I'm looking for modules that should be added to a Node/Express app that address the general security concerns listed below:

  • Injection Vulnerabilities (JavaScript, SQL, Mongo, HTML)
  • Session fixation and hijacking
  • Cross-Site Vulnerabilities (Scripting, Request Forgery)
  • Mass Assignment
  • insert relevant concern here

Thanks for your help!


Some resources I've found:

Excellent talk (11/2012): http://lanyrd.com/2012/asfws/sxzbm/ (see slides)

ServerFault question (2011-2012): https://serverfault.com/questions/285123/is-node-js-mature-for-enterprise-security

Blog post on topic (9/2012): http://codefol.io/posts/29-Why-Rails-and-not-Sinatra-or-Node-js-

Exploit tester: https://code.google.com/p/skipfish/

Passport Module: https://github.com/jaredhanson/passport

EveryAuth Module: https://github.com/bnoguchi/everyauth

4 Answers 4


I wrote a blog post that gives a great starting point on Writing Secure Express.js Apps. It covers a few other things beyond csrf and helmet as was mentioned by zeMirco.

The other thing is you can't compare express.js to rails. They are apples and oranges. For example, there is no ORM that is bundled with Express, that implementation or use of a third party module is up to you.

I'll try and give a breakdown of each of your concerns.

-Injection Vulnerabilities (JavaScript, SQL, Mongo, HTML)

Again, these are things not built into express. The closest thing would be XSS worries over injection in templates. Jade or EJS templates that are commonly used with express output encode < > " ' and & by default, but remember there are other contexts like user input into JavaScript or CSS that you would need to worry about.

-Session fixation and hijacking

Again see the blog post above, but Express is based on and uses most of the connect middleware one of these is the session middleware. Biggest thing here is to properly set your cookie flags.

-Cross-Site Vulnerabilities (Scripting, Request Forgery)

See above. It also comes with express.csrf() middleware. The blog post mentioned shows how to implement it.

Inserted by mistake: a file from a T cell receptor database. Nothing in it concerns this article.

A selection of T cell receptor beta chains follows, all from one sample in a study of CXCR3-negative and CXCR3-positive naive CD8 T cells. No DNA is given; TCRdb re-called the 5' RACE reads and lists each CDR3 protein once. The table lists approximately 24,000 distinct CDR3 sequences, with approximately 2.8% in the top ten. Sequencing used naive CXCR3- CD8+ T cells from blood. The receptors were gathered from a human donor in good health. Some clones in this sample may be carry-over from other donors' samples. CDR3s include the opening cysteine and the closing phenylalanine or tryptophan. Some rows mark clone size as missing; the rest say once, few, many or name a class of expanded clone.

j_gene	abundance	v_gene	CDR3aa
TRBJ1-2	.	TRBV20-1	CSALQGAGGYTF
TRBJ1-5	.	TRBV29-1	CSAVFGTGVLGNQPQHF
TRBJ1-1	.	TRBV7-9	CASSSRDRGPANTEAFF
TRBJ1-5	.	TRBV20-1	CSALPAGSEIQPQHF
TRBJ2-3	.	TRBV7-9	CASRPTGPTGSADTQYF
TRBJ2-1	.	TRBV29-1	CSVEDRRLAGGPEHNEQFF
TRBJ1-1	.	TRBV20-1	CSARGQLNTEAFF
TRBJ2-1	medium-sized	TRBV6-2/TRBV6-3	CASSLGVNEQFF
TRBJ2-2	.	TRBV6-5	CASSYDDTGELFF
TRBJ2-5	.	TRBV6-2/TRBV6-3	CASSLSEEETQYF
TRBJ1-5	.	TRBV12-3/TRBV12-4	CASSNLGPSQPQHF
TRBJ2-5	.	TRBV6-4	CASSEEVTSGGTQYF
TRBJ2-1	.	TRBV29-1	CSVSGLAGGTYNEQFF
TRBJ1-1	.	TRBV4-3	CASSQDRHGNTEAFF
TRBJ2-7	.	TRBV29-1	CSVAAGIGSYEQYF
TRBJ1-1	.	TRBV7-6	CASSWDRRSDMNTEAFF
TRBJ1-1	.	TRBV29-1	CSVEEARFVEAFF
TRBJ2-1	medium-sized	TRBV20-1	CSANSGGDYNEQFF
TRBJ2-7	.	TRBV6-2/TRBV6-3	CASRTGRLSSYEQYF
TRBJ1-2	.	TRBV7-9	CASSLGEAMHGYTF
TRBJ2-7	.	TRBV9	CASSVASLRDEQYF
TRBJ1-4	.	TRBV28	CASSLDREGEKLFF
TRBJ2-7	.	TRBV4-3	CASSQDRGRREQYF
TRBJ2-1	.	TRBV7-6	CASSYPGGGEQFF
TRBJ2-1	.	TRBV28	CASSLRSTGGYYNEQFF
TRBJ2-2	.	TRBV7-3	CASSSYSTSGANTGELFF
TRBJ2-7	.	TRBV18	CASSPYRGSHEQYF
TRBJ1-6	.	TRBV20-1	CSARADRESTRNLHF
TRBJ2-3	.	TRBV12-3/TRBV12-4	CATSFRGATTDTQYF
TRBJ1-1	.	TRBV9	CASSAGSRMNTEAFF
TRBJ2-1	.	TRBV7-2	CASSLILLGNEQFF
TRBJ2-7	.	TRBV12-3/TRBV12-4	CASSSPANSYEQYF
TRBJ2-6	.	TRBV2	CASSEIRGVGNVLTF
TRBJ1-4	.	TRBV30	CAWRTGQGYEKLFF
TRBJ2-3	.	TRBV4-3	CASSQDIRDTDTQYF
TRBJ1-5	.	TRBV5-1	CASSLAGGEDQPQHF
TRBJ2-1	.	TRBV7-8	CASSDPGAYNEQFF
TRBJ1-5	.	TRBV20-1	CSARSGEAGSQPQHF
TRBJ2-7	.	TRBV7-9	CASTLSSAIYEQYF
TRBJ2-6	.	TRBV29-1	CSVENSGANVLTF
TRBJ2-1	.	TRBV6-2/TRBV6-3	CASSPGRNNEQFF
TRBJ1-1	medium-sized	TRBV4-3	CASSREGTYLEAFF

-Mass Assignment

Not an issue with express.js as it has no concepts in which this type of vulnerable would be applicable, however the custom logic you write may be in fact vulnerable to this problem, so again it's a problem of verifying if your code is vulnerable or if the third party module you used is...

  • Wow, thanks for this detailed response and the excellent blog post! I'll try to get these up and running!
    – D.Deriso
    Feb 1, 2013 at 23:00
  • 2
    Blog post link seems to be dead. Here is another resource for some common Express.js security concerns: gist.github.com/cerebrl/6487587 Dec 9, 2013 at 18:41
  • @AdamBaldiwn: could you post a new link to your blog post ?
    – Luc Morin
    Jan 4, 2014 at 21:19
  • Fixed the blog post link.
    – Emre
    Feb 14, 2014 at 20:15

Two modules I can immediately think of:

  1. csrf: CRSF protection middleware.
  2. helmet: Middleware that implement various security headers
  • Thanks for sharing, I'll check these out!
    – D.Deriso
    Jan 30, 2013 at 19:56

One thing to be wary of is bodyParser. See http://andrewkelley.me/post/do-not-use-bodyparser-with-express-js.html


You should be aware that if you specify a catch-all error handler, you should NOT restart the server or do anything blocking in that handler in response to USER errors (the 4xx range) because it could lead to a DOS vulnerability. This vulnerability is addressed automatically in express-error-handler, and the service will shut down as soon as it can (when active connections are drained or a timeout occurs) so restarts shouldn't be a big deal. Implementing this behavior made a really big difference in my exploit tests.

BTW, it's NOT safe to simply ignore all unhandled errors. That would leave your application in an undefined state, which just presents another type of DOS vulnerability.

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